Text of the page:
This is a blog dedicated to a personal interpretation of political news of the day. I attempt to be as knowledgeable as possible before commenting and committing my thoughts to a day's communication.

Wednesday, August 12, 2015

Greece In Distress : Migrants Desperate

"This needs to be addressed on a European level. It cannot be stopped. Now they also come during the day, in the afternoon when people are swimming."
"We have made it worse because our system is relaxed."
George Danil, politician, Chios, Greek island

"We give them water and some food but there is not much we can do. Now it's summer, so they can be outside. What happens when it's winter?"
"We are on our own tackling this [influx of foreign migrants]."
Stephanos Voyatzisk mayor, Oinoussa, Greek Island

"How many illegal immigrants can Kos cope with? How many can Greece cope with?"
"[The situation of illegal immigrants is] out of control [with a real risk of bloodshed]."
Giorgios Kyritsis, mayor, Kos, Greek Island

"They come into the town and the port authority doesn't help. I'm sorry, can you not see this person in the sun?"
"They must have sold their life's belongings [Syrians with large cash sums]. But most [of the migrants] have nothing."
Lauretta and Thomas Spiril, residents, Greek holiday island of Kos

Migrants and refugees are pushed as riot police try to maintain an orderly line during a registration procedure at the national stadium.
Migrants and refugees are pushed as riot police try to maintain an orderly line during a registration procedure at the national stadium. Photograph: Alkis Konstantinidis/Reuters
It has been estimated that 98,000 refugees from Africa and the Middle East have arrived in Italy this year alone. This is the result of the 'Arab Spring' turning into the 'Arab Winter'. And while Italy has long been considered the primary point of entry for refugees attempting to reach Europe, Greece has more latterly been targeted as an entry point. The United Nations refugee agency [UNHCR] has stated that Greek islands have seen 124,000 migrants land on their shores, this year.

This summer, the Greek holiday island of Kos has seen over 7,000 illegal immigrants arriving, sailing from Turkey (itself holding over a million Syrian refugees in camps), and invading the island of 30,000 residents. Migrants were taken to a sports stadium for identification in a registration process that swiftly turned into chaos Migrants began chanting "We want our papers", leading police to force the crowd back by spraying white foam, for order.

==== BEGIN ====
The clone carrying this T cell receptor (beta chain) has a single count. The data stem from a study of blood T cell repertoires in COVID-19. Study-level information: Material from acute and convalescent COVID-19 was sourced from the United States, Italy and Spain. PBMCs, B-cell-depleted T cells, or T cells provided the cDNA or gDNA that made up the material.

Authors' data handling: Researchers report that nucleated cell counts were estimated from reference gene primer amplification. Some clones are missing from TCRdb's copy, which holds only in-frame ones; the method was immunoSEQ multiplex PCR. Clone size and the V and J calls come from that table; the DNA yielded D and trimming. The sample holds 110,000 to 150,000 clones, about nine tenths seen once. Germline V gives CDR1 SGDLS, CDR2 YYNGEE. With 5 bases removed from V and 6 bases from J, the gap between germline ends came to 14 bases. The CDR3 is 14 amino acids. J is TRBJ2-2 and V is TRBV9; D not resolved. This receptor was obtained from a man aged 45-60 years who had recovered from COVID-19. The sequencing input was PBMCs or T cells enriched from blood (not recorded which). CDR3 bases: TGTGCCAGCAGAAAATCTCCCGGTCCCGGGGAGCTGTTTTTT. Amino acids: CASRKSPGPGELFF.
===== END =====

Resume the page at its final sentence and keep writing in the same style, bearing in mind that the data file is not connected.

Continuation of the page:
The mayor of Kos, fearing violence, demanded of the central Greek government that it send ferries from Athens to collect and move the migrants off the island. He insisted that riot police were required to be present to give aid in the island policing. The arrivals of between 600 to 800 migrants daily is more than the island authorities can cope with. The mostly Syrian and Afghan refugees have been arriving all summer, and their presence has strained capacity and patience.

An island close to Kos, Oinoussa, with a population of around 500 of its own, has seen the arrival of 150 people daily. The arrivals have been sheltered in the island's football stadium, within a naval school, and in the church. Some of the migrants have come prepared to establish themselves as they move further on into Europe, and they carry with them large cash sums, of up to $40,000 and more. They are finding their stay on Kos less than ideal.

Syrian refugees pack the stands
Syrian refugees pack the stands of the national stadium

About a thousand people locked in a sports stadium had no access to water in the tropical heat. Médecins sans Frontières was providing medical care at the stadium: "We have unconscious people coming out of the playground area, being carried by their friends and family, every 15 minutes. It is absolutely out of control. Nobody understands the sense behind it, or if there is any [sense] at all", said Constance Theisen, a MSF team leader, adding that one of the migrants suffered an epileptic seizure.

At one point within the stadium during the registration process, police used a sonic explosion to attempt to maintain order, leading the MSF team to withdraw for safety reasons. "It was becoming a bit uncontrollable, the situation, and there was a complete lack of coordination. It was just the police there, no UNHCR [the UN’s refugee agency], and no security for [our] team", said Julia Kourafa, a spokeswoman for MSF at the stadium.

The next morning, MSF workers returned to provide medical assistance, but the refugees remained locked within the stadium with supplies of food or water overlooked by Greek authorities. Refugees continued to faint. "This is the first time we’ve seen this in Greece – people locked in a stadium and controlled by riot police. We’re talking about mothers with children and elderly people. They’ve been locked in there after many hours in the sun", protested MSF's Julia Kourafa.

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